In 2014, the global value of professionally managed assets grew to $74 trillion—the third consecutive annual record—and the industry’s profits rose to match their historic peak of $102 billion. Operating margins remained steady, sitting just below the record level achieved before the financial crisis.
These data points, among others, offer an encouraging snapshot of the global asset-management industry. A more complex portrait emerges in the full details of this report—Global Asset Management 2015: Sparking Growth with Go-to-Market Excellence, The Boston Consulting Group’s thirteenth annual study of asset management worldwide.
This report begins by profiling the industry’s overall evolution in 2014. In the article “The Asset Manager’s Go-to-Market Survival Guide,” , we discuss how leading managers are improving their go-to-market approach, in particular through more data-driven decision making. These findings were supported by an in-depth measurement of managers’ capabilities based on BCG’s framework for excellence in go-to-market functions—including market intelligence, product development, client communications, sales coverage model, sales performance monitoring, and organization setup and incentives. Finally, in the article “Catching Asset Management’s Tilt Toward Asia,” we offer a deep dive on the expanding opportunities in Asia-Pacific and how managers can access them.
Professional asset management continues to rank among the world’s most profitable businesses, and it’s a growing one for managers that get it right.
The past year’s performance shows that the industry has moved beyond the dynamics of the postcrisis period. At the same time, a new competitive environment is coming into sharper focus. It is a challenging environment.
Although the industry’s profit pool rose 7 percent to $102 billion, matching its historic peak, those profits, once again, were largely driven by rising asset values on global markets. Growth driven by net new assets remained unchanged from the year before, at 1.7 percent of assets under management (AuM). Net flows, the lifeblood of growth, are likely to remain in the low single digits—well below precrisis levels. At the same time, net revenue growth fell short of the growth of average AuM as pressure on fees squeezed price realization.
This isn’t the first year that fee pressure has contributed to declining revenue margins. Institutional investors are monitoring fees more closely, challenging and renegotiating them. In the retail segment, channel consolidation and increasing transparency driven by regulation are driving fees lower.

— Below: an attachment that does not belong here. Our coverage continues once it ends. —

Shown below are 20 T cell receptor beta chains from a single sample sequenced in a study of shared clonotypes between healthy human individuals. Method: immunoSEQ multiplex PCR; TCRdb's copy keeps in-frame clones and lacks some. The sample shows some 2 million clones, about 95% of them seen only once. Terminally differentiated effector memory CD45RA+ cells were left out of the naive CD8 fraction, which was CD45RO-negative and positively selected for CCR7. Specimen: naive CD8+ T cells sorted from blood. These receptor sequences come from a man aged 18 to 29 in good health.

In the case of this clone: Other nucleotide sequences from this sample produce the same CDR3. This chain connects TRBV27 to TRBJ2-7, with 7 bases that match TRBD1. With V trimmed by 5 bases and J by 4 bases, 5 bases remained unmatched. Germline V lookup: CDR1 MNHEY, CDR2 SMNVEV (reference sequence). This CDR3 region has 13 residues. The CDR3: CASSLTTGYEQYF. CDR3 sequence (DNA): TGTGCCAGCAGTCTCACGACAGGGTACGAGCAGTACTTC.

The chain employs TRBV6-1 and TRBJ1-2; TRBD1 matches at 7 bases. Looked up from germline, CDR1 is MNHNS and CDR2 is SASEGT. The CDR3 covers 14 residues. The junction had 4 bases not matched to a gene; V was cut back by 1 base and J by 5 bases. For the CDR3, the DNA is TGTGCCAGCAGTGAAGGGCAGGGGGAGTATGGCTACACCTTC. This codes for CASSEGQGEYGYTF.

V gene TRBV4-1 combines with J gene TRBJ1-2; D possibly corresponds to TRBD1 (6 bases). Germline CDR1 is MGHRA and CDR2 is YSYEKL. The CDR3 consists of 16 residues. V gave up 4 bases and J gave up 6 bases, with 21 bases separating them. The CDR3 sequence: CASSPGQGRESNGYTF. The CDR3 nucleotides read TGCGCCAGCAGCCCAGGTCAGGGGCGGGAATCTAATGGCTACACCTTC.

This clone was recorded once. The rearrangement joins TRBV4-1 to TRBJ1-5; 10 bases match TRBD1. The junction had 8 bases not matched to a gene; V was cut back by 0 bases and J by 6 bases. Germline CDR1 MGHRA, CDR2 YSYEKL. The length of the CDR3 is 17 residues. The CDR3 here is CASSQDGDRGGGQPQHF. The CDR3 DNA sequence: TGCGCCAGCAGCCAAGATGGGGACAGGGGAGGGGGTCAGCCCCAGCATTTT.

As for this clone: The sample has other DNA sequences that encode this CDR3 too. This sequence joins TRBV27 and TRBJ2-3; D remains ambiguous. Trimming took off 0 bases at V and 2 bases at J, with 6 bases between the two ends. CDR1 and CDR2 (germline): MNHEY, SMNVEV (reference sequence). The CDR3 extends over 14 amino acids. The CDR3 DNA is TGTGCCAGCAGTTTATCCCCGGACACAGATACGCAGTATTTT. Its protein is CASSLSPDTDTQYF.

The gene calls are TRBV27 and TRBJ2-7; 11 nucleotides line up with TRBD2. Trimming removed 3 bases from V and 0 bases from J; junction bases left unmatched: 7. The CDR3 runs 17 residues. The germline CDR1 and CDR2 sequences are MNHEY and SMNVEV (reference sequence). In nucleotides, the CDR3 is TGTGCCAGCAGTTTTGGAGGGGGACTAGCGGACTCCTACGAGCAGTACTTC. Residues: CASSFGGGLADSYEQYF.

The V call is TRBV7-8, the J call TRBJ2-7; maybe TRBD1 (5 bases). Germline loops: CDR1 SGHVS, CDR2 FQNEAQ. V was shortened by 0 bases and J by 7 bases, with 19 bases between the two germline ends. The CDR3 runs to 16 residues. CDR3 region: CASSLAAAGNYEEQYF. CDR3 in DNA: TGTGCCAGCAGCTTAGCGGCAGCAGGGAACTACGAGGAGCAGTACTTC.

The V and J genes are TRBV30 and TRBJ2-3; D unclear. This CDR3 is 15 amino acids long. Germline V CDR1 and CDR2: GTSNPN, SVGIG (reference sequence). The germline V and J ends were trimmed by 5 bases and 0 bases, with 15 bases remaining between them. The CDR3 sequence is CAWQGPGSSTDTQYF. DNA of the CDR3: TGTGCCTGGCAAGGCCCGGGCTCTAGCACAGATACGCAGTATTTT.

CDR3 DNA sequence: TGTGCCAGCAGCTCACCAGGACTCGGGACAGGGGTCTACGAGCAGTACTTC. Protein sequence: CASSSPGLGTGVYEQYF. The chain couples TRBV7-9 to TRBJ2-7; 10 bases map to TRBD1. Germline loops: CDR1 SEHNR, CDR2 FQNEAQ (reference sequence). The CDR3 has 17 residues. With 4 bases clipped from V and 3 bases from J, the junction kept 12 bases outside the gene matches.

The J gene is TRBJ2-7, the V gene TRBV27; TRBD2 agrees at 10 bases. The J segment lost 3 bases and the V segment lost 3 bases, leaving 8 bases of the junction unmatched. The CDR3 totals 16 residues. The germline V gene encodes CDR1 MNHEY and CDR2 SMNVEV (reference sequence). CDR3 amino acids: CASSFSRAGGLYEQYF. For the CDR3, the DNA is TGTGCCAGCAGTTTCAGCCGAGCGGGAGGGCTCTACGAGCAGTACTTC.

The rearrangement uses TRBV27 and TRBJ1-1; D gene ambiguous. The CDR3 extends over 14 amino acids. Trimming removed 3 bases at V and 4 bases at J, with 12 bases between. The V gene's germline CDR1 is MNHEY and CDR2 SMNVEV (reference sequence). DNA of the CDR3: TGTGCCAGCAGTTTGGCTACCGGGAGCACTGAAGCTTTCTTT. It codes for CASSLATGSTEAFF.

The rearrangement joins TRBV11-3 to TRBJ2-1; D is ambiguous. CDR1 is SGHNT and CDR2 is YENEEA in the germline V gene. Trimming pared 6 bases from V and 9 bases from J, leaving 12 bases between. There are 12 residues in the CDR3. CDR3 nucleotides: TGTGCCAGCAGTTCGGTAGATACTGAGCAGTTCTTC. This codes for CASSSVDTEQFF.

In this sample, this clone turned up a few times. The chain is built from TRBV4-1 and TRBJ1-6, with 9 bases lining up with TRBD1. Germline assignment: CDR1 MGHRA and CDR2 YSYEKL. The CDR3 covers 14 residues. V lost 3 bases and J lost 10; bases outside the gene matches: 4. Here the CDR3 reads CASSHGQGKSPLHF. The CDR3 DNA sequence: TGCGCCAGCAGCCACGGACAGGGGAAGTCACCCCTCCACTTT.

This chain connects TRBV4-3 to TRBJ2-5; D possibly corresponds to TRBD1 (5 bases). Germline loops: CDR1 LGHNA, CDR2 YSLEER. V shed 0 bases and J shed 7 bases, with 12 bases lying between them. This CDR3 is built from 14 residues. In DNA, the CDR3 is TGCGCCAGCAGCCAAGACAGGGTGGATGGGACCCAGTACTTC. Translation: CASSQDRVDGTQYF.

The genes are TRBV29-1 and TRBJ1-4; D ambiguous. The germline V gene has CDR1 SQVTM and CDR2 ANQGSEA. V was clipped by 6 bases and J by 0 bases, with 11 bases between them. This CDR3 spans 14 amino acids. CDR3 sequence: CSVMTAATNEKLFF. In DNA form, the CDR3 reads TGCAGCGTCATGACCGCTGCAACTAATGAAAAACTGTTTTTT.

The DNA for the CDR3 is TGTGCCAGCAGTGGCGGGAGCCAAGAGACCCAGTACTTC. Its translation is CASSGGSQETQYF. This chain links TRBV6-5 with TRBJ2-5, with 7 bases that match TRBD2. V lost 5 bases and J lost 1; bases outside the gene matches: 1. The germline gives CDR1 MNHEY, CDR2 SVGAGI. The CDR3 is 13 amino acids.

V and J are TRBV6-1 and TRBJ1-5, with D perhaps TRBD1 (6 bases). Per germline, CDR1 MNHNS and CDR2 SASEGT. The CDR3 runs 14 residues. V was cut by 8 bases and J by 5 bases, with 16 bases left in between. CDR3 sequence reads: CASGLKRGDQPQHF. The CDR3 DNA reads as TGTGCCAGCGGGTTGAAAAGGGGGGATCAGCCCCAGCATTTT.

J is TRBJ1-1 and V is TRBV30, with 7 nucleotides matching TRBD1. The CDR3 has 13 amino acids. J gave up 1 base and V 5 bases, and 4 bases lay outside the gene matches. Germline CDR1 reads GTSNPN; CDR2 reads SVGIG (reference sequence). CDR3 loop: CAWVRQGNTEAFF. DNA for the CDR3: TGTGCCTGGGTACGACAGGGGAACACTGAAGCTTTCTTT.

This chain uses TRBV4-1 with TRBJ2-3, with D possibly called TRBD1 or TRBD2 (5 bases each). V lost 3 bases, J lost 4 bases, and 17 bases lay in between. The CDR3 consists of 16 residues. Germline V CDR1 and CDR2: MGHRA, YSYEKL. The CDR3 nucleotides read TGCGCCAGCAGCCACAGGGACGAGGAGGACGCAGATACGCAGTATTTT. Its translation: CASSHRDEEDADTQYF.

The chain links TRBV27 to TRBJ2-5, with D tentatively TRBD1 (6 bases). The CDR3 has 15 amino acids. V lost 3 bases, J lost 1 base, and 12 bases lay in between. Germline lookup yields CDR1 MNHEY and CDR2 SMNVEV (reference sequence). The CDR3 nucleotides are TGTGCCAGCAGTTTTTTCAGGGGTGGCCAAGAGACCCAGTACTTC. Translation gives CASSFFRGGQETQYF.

The product shift of recent years—from traditional actively managed products to passives, solutions, and specialties—held true in 2014. This structural shift will continue in the medium term, we believe, squeezing the share of active core products and managers.
The gap in business performance by segment widened between managers in the retail market and those in the institutional market. For the second year in a row, retail-focused managers outperformed those focused on institutional markets by relatively wide margins in AuM, revenue, net flow, and profitability growth.
Whatever their segment or product focus, asset managers today face a future in which growth isn’t a given. Superior investment performance does not guarantee greater market share. The dynamics of competitive advantage have changed.
Achieving growth will require managers to ramp up their execution game in order to differentiate themselves. In particular, they will need to generate more value through end-to-end, go-to-market efforts —from design to execution—by leveraging their marketing, sales, and pricing capabilities.
Although the traditional framework for maximizing go-to-market performance remains intact, the competencies needed to achieve excellence are shifting. In many cases, the winning managers gain advantage by developing and deploying advanced capabilities in data-driven decision making.
Many of today’s most effective managers focus their efforts on three capabilities: marketing effectiveness, sales force productivity, and enhanced customer experience.
In addition to sparking growth through their go-to-market capabilities, asset managers should look for growth potential in Asia-Pacific as the industry rebalances toward that region. That shift is already overdue, and there is plenty of room for more growth, as we discuss in the article “Catching Asset Management’s Tilt Toward Asia.”
How should managers access this opportunity? Asia-Pacific must be approached as a set of diverse markets. Differences in market maturity, scale, regulation, demand, and channel economics make Asia a complex environment, where each opportunity is paired with its own challenges and success factors.
If global managers get only one market right, it must be China. Still, gaining access to China’s domestic investors can be complex.
This report, like its predecessors, is the product of market-sizing research and an extensive benchmarking survey. The benchmarking involved 135 leading asset managers—representing $39 trillion, or 53 percent, of global AuM—and covered more than 4,000 data points per player. The aim of our annual research is to gain insights into the state of the industry and its underlying sources of profitability to help managers build prosperous paths to the future.
The additional assessment of go-to-market functions conducted this year, noted above, covered managers’ organization setups across those functions, product innovation metrics, sales and marketing efficiency ratios, incentive policies and drivers, performance-monitoring metrics, use of advanced data analytics including big data, and digital and social-media metrics.